Other grains −0.44
Cereals −0.21 0.32
Noodles and ramen 0.52
Cookies, crackers and chips 0.45
Milk and dairy products −0.22 0.21 0.39
Pizza and hamburgers 0.30 0.35
Sugars and sweets 0.41
Legumes and nuts 0.27 0.30
Fish and seaweeds 0.25 −0.39

For simplicity, values < 0.2 are not listed.

Table 2
Cluster analysis classification of subjects using factor scores
Variable Cluster 1 (n = 117)a,∗ Cluster 2 (n = 167)a,∗
Factor 1 0.5 ± 1.1 −0.3 ± 0.8
Factor 2 −0.6 ± 0.8 0.4 ± 0.9
Factor 3 −0.4 ± 0.9 0.3 ± 1.0

p < 0.001.

a Values are the mean ± standard deviation (SD) calculated using the Student’s t test.

Table 3
Mean percentage energy contribution from each food group according to dietary patterns
Variable Korean diet (n = 117)a Western diet (n = 167)a
White rice∗∗∗ 16.2 ± 5.5 13.0 ± 4.3
Other grains∗∗ 6.5 ± 7.1 4.3 ± 5.1
Noodles and ramen∗∗∗ 7.9 ± 10.2 12.9 ± 10.0
Flour and bread∗∗∗ 5.5 ± 6.3 9.6 ± 8.8
Cereals 1.6 ± 5.3 1.3 ± 5.0
Cookies, crackers and chips∗∗ 0.8 ± 2.5 2.2 ± 4.4
Pizza and hamburger∗∗∗ 0.8 ± 5.0 5.4 ± 10.1
Potatoes∗∗∗ 1.2 ± 1.1 2.3 ± 2.5
Sugars and sweets 0.7 ± 0.5 0.9 ± 0.8
Legumes and nuts 1.4 ± 0.9 1.2 ± 0.8
Vegetables∗∗ 0.3 ± 0.2 0.3 ± 0.1
Kimchi 0.5 ± 0.3 0.4 ± 0.2
Fruits∗∗ 1.9 ± 1.5 2.5 ± 1.5
Meats 4.3 ± 2.9 4.4 ± 2.8
Processed meats 2.2 ± 3.7 1.3 ± 2.0
Poultry∗∗∗ 1.2 ± 2.8 4.1 ± 7.1
Eggs 3.2 ± 2.0 3.0 ± 1.7
Fish and seaweeds 2.0 ± 1.3 1.7 ± 1.1
Milk and dairy products∗∗∗ 3.8 ± 3.6 7.4 ± 3.7
Seasonings∗∗∗ 0.7 ± 0.4 0.6 ± 0.2
Beverages∗∗∗ 0.1 ± 0.2 0.1. ± 1.1

p < 0.05; ∗∗p < 0.01; ∗∗∗p < 0.001.

a Values are the mean ± SD calculated using the Student’s t test.

Table 4
Characteristics of subjects by dietary pattern groups
Variable Korean diet (n = 117)a Western diet (n = 167)a
Age (in yr) 7.9 ± 0.3 7.9 ± 0.3
Boys 68 (58.1%) 88 (52.7%)
Obesityb 6 (5.1%) 8 (4.8%)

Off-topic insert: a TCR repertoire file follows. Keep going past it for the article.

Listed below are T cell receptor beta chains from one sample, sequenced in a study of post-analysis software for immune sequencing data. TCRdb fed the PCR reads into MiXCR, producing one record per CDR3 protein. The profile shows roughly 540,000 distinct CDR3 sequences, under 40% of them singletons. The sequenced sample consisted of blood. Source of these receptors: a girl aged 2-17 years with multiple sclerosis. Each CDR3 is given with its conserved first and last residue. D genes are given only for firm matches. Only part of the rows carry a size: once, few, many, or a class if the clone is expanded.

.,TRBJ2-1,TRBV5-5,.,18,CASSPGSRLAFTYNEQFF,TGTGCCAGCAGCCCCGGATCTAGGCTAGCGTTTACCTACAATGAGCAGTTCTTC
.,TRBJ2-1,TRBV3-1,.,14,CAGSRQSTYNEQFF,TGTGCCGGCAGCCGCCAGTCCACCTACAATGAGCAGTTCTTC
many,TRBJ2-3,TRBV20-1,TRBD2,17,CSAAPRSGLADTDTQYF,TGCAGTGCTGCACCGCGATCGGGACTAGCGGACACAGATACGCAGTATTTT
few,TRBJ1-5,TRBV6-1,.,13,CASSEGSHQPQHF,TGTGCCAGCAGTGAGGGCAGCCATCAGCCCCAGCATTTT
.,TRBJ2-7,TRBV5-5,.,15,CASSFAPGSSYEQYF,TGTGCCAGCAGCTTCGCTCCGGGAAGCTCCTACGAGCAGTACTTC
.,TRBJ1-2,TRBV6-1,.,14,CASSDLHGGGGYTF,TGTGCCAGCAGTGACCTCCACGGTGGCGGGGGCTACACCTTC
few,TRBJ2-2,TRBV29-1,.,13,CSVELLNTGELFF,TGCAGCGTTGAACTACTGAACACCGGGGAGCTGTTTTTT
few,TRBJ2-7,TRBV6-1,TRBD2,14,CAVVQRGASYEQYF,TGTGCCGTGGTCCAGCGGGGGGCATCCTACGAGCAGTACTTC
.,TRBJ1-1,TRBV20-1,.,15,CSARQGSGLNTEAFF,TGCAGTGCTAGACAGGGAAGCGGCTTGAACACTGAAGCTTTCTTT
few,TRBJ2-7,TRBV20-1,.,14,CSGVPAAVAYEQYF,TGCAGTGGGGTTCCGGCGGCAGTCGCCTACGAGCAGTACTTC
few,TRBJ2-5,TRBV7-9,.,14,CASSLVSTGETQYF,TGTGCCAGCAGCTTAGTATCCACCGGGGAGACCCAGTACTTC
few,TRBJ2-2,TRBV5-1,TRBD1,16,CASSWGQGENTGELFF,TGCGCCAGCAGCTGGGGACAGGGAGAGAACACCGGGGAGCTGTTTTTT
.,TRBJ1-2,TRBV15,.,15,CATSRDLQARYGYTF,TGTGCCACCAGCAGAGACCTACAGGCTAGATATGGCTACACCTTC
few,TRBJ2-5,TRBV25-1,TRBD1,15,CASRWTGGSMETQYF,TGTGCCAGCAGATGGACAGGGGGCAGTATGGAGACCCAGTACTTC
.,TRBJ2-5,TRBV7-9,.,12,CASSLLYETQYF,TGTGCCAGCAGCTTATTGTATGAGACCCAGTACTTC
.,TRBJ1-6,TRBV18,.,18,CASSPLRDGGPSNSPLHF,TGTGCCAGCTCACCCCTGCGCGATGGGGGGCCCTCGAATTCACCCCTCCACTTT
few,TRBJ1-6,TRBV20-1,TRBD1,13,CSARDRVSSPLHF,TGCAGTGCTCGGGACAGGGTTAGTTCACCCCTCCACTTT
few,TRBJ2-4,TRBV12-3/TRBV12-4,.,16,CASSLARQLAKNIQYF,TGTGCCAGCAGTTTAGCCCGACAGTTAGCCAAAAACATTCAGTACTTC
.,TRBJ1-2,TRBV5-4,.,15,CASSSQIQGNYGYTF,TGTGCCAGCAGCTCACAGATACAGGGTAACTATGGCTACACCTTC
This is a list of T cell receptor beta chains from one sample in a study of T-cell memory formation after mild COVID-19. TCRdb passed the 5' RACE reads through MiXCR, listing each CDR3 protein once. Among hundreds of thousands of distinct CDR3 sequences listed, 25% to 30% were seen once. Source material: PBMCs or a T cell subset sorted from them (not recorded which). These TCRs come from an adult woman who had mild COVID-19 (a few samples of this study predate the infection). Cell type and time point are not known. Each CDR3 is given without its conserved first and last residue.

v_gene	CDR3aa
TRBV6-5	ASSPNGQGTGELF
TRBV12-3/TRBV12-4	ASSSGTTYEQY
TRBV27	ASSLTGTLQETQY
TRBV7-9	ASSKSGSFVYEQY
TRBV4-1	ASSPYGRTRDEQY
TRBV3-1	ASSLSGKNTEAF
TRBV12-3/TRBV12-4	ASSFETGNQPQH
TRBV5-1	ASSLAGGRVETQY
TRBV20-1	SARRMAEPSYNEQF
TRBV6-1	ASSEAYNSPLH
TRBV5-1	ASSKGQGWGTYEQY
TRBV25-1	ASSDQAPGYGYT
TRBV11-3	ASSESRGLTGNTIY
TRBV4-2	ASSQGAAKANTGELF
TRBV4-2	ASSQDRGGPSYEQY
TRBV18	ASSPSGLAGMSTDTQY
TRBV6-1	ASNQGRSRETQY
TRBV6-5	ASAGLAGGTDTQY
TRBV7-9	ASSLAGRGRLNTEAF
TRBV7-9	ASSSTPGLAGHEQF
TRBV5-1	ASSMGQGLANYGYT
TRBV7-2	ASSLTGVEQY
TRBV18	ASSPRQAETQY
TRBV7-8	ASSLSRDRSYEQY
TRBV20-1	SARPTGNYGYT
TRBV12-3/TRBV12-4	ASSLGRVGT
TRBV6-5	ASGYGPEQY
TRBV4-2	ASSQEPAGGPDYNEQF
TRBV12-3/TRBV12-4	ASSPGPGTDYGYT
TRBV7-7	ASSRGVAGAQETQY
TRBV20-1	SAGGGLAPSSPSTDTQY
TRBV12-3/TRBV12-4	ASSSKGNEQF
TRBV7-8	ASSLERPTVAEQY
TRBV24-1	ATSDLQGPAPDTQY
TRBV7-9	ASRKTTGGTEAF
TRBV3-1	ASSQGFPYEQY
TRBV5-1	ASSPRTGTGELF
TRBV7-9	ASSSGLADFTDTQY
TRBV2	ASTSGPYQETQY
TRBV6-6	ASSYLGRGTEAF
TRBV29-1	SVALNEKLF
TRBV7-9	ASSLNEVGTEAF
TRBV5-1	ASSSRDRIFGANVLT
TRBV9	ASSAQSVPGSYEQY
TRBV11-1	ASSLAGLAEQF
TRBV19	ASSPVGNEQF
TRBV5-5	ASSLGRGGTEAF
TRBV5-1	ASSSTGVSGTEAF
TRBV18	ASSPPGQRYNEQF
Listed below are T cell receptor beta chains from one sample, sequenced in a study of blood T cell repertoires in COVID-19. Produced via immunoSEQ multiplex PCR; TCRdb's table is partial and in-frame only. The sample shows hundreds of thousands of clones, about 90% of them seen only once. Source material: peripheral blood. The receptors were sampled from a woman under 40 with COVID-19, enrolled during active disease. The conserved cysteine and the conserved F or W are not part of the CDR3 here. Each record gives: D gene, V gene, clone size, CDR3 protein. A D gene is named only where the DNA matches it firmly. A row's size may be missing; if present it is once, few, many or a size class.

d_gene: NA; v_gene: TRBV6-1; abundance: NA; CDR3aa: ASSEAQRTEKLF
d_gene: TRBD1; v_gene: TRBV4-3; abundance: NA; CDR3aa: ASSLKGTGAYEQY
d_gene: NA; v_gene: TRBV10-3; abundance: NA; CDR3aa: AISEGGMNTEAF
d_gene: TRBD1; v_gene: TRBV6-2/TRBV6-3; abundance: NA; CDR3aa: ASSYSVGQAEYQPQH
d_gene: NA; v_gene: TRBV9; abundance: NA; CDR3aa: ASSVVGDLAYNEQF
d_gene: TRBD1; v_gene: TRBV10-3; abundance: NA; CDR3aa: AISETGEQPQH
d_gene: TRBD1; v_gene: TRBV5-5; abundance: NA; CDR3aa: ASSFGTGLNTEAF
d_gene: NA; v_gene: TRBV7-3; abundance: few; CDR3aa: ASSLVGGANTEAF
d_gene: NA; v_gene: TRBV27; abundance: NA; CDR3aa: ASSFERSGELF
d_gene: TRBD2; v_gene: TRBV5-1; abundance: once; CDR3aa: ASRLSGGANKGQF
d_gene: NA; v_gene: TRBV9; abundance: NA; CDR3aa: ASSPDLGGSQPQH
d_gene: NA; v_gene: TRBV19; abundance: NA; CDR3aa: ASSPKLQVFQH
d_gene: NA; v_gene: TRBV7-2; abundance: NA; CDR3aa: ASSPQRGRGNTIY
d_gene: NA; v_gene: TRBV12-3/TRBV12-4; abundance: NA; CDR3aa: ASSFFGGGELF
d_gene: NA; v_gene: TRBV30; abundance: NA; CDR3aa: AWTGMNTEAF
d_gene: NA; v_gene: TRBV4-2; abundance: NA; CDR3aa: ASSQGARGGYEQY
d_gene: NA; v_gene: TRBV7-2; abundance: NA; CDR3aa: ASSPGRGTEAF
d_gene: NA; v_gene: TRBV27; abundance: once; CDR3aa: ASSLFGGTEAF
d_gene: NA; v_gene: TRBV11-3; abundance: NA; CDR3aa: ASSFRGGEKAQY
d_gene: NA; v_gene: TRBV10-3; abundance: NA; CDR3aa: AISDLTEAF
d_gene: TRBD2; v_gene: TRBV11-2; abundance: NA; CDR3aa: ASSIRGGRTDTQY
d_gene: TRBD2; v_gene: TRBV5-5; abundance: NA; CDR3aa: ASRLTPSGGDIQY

Height (cm) 127.6 ± 4.8 128.1 ± 5.2
Weight (kg) 26.8 ± 4.4 27.1 ± 5.0
Body Mass Index (kg/m2) 16.4 ± 2.0 16.4 ± 2.2
Body fat (%) 16.3 ± 5.8 16.5 ± 6.2
Waist circumference (cm) 55.5 ± 5.5 55.7 ± 5.9
Triglyceride (mg/dL) 65.2 ± 29.4 63.5 ± 33.3
Total cholesterol (mg/dL) 163.1 ± 25.4 172.6 ± 28.6
HDL-cholesterol (mg/dL) 60.5 ± 12.2 60.6 ± 11.1
Glucose (mg/dL) 82.1 ± 7.2 81.4 ± 6.1
Systolic blood pressure (mmHg) 91.7 ± 10.0 91.5 ± 8.4
Diastolic blood pressure (mmHg) 59.1 ± 7.9 58.6 ± 6.8
Insulin (μU/mL) 4.8 ± 2.5 4.4 ± 2.6
Leptin (ng/mL) 3.7 ± 3.1 4.0 ± 3.6

a Values are the mean ± SD.

b Obesity index (%) = [(Present weight − standard weight)/standard weight]×100. Obesity is defined as obesity index ≥ 20%.

Table 5
Logistic analysis of dietary quality factors and obesity associated with the Western diet group; the Korean diet group was the reference
Variables OR (95% CI) p valuea
DVS 1.02 (0.98–1.1) 0.33
DDSb 4.3 (2.6–7.1) <0.001
Obesityc 1.0 (0.4–3.1) 0.94

OR = odds ratio; CI = confidence interval; DVS = dietary variety score; DDS = dietary diversity score.

a The p value for the crude OR was calculated using a Wald test.

b DDS (factor 1 to factor 3).

c Obesity scores (normal = 1; obese = 2).

Table 6
Comparison of plant and animal food percentage, DVS, DDS, and the number of days that a food group was not consumed in the two dietary groups
Variables Korean diet (n = 117) Western diet (n = 167)
Food (%)a,∗ 77.2:22.8 71.9:28.1
DVS 30.7 ± 6.6b 31.4 ± 6.4b
DDS 3.1 ± 0.6b 3.5 ± 0.4b

Food groupc Korean diet (n = 117 × 3) Western diet (n = 167 × 3)
Grains 0 (0) 0 (0)
Meats 1 (0.3) 0 (0)
Vegetables 0 (0) 1 (0.2)
Fruits∗∗ 89 (30.1) 89 (19.2)
Milk and dairy 156 (52.7) 118 (25.4)

p < 0.001 (using Student’s t test); ∗∗p < 0.001 (using χ2 test).

a Food percentage values = (plant food group weight/total food group weight)×100:(animal food group weight/total food group weight)×100.

b Values are mean ± SD.

c The number of days that a given food group was not consumed (% of total in group).

Figure & Data